From homeless addict to entrepreneur through baking sweet treats

Some days, Janie Deegan spends 20 hours in the kitchen baking her famous pie crust cookies. 

"They are a disc of pie crust, a little bit of filling and streusel on top," said Janie Deegan, the owner of Janie Bakes. "You know when you swipe the filling in a pie to get a perfect bite, yeah that's what pie crust cookies are."

She doesn't mind the long hours. In fact, she is thankful for them because she credits baking with giving her a second chance. 

"In my early 20s, I was going through a hard time in life and was homeless due to addiction. I got myself out of that," Deegan said. "I found that even though I had nothing to contribute to places I would go I would bring baked goods. It was such a people-pleasing thing and artistic outlet for me. 

For two years she grew her business out of her own kitchen. Then she found Hot Bread Kitchen's culinary incubator in Harlem. It allows Deegan's business to rise. She shares the kitchen with other entrepreneurs who bake and also learn how to run their businesses. 

"We're a commercial kitchen space and business support space for over 80 businesses that operate in the food sector," said Kobla Asamoah, the program's director. "Everything from consumer package products to meal delivery businesses."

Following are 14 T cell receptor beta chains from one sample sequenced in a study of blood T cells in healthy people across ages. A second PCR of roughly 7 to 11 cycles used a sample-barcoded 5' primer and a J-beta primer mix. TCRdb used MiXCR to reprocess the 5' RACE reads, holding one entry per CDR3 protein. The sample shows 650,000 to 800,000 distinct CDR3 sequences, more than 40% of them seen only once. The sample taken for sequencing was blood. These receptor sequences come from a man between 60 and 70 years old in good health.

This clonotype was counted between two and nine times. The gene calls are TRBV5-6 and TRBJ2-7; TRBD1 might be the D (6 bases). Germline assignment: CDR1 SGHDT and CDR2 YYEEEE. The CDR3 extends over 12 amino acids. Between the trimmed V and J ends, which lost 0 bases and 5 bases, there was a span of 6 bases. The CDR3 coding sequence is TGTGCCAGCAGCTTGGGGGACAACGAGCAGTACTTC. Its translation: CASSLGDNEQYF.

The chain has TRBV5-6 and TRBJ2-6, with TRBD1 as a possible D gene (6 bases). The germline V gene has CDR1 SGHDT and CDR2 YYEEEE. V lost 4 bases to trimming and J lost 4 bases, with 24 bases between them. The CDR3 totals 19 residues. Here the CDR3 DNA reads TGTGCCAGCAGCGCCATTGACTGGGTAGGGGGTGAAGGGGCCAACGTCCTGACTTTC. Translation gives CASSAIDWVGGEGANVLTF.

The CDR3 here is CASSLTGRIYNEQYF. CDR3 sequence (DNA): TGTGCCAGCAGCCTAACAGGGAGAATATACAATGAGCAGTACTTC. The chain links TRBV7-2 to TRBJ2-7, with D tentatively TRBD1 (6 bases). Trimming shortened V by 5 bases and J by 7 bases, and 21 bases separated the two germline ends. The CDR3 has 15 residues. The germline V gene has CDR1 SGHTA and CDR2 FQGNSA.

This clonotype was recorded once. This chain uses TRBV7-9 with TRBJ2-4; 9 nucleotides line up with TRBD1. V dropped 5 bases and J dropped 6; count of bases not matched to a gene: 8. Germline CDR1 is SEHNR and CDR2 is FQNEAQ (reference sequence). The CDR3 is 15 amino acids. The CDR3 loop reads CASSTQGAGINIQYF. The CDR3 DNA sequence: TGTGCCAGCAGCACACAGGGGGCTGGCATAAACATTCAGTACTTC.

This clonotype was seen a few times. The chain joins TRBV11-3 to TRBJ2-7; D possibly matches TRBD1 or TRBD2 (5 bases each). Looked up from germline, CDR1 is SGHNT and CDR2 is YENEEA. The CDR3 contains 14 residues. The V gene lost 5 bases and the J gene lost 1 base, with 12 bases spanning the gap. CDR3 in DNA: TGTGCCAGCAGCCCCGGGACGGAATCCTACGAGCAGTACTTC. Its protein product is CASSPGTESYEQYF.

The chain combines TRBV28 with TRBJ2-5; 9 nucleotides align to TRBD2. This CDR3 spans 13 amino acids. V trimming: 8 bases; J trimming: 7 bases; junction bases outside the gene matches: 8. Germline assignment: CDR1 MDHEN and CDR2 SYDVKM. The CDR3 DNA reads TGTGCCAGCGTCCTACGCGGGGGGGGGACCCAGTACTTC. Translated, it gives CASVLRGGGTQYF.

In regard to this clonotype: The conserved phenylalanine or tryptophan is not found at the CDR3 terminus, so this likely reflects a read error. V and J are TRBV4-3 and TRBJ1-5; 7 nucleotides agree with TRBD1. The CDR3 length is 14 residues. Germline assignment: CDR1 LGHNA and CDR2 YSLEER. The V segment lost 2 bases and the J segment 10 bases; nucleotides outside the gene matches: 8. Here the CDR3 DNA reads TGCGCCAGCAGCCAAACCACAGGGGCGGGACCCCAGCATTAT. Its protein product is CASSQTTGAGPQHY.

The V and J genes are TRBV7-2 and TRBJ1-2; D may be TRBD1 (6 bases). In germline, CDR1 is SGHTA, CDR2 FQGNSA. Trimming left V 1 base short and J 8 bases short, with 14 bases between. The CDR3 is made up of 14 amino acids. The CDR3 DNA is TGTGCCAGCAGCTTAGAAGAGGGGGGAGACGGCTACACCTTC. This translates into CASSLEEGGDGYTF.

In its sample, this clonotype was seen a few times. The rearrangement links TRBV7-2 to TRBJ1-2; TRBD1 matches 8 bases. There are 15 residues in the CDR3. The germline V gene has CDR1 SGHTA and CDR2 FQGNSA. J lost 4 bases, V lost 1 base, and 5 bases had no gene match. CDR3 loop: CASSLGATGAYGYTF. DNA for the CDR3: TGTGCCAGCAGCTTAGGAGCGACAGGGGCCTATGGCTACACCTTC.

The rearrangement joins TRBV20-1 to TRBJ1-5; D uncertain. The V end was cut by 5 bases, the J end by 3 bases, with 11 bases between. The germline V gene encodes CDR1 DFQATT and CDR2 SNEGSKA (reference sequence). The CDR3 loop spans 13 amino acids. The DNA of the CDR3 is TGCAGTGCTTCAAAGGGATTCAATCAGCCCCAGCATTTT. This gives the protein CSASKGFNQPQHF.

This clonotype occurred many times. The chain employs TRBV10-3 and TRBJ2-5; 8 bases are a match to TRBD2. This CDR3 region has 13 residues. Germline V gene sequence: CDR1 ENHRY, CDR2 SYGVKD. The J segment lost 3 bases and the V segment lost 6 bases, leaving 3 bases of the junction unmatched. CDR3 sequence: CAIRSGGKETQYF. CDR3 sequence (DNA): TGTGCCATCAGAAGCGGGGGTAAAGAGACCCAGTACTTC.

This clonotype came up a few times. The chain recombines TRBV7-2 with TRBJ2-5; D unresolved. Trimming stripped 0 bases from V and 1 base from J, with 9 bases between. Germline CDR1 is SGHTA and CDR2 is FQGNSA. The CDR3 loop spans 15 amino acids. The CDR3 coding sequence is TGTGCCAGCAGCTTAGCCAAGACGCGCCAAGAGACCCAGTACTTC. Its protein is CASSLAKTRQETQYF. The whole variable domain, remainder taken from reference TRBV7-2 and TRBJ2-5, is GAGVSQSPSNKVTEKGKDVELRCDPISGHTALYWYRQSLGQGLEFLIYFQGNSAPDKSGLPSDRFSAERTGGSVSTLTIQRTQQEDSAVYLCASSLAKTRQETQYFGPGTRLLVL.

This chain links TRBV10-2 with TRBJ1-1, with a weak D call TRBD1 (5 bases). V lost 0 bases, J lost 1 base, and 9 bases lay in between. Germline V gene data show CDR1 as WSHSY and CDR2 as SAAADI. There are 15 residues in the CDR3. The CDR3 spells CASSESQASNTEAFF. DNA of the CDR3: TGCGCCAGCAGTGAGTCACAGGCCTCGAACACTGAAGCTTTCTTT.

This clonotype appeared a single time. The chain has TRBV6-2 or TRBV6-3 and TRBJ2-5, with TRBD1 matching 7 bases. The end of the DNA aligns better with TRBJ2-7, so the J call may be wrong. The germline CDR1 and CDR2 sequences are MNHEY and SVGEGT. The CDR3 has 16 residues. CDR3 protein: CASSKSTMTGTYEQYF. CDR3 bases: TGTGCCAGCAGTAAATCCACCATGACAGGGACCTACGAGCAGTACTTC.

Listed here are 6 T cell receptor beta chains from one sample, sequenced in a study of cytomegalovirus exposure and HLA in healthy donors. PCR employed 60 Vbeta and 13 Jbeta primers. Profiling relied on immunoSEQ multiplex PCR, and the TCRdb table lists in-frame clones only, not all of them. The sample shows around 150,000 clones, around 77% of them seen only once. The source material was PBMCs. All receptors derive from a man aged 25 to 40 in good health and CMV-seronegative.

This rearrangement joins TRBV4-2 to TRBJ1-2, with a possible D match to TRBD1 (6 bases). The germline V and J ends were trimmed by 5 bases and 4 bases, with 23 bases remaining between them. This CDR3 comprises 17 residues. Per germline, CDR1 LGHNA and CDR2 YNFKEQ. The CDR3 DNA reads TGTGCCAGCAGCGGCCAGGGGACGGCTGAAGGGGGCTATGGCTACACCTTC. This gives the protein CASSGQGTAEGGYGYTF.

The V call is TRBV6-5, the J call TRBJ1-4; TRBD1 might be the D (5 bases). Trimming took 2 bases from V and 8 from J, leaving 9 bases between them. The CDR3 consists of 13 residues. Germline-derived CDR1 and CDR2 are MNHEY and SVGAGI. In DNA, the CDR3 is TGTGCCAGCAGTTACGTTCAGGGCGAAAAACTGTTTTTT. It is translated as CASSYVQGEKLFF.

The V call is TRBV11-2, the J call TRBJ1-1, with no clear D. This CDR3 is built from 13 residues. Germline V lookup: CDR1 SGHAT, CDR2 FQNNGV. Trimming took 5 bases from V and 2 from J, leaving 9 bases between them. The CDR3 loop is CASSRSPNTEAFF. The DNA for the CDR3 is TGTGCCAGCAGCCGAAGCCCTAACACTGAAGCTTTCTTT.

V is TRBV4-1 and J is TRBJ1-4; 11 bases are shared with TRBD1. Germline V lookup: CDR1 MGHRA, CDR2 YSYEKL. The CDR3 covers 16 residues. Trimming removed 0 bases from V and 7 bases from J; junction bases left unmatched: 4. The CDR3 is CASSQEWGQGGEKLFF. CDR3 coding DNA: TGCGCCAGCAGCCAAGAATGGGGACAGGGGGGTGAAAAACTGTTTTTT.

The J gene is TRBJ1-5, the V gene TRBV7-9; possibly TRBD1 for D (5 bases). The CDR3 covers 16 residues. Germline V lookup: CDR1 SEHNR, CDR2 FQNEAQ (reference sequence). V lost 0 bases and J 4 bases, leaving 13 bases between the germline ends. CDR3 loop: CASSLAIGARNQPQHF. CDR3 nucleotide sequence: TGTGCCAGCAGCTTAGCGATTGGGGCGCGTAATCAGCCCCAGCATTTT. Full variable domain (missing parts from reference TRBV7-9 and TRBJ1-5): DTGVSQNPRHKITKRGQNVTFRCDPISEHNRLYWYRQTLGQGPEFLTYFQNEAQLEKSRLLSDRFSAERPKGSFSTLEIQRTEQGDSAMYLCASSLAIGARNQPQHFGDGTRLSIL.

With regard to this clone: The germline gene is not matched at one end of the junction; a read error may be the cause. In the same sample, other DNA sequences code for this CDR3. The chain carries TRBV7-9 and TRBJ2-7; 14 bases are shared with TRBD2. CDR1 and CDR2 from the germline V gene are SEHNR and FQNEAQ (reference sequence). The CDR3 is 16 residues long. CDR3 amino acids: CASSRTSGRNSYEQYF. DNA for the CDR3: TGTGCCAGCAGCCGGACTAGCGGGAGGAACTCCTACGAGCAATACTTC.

"I really started on a journey of educating myself and putting one foot in front of the other and making this food business viable," Deegan said.

Which brings us to the year-round Grand Bazaar on the Upper West Side where more than a hundred vendors, including Deegan, come out every Sunday. Her pie crust cookies come in a package with a label that reads, "life-changing baked goods," which, as you can imagine, refers to more than just the taste.

"I hope to be a second-chance employer one day. I hope to keep that sense of giving back," Deegan said. "So many people gave back to me when I really needed it so I hope to be able to continue having that be the lifeblood of Janie Bakes."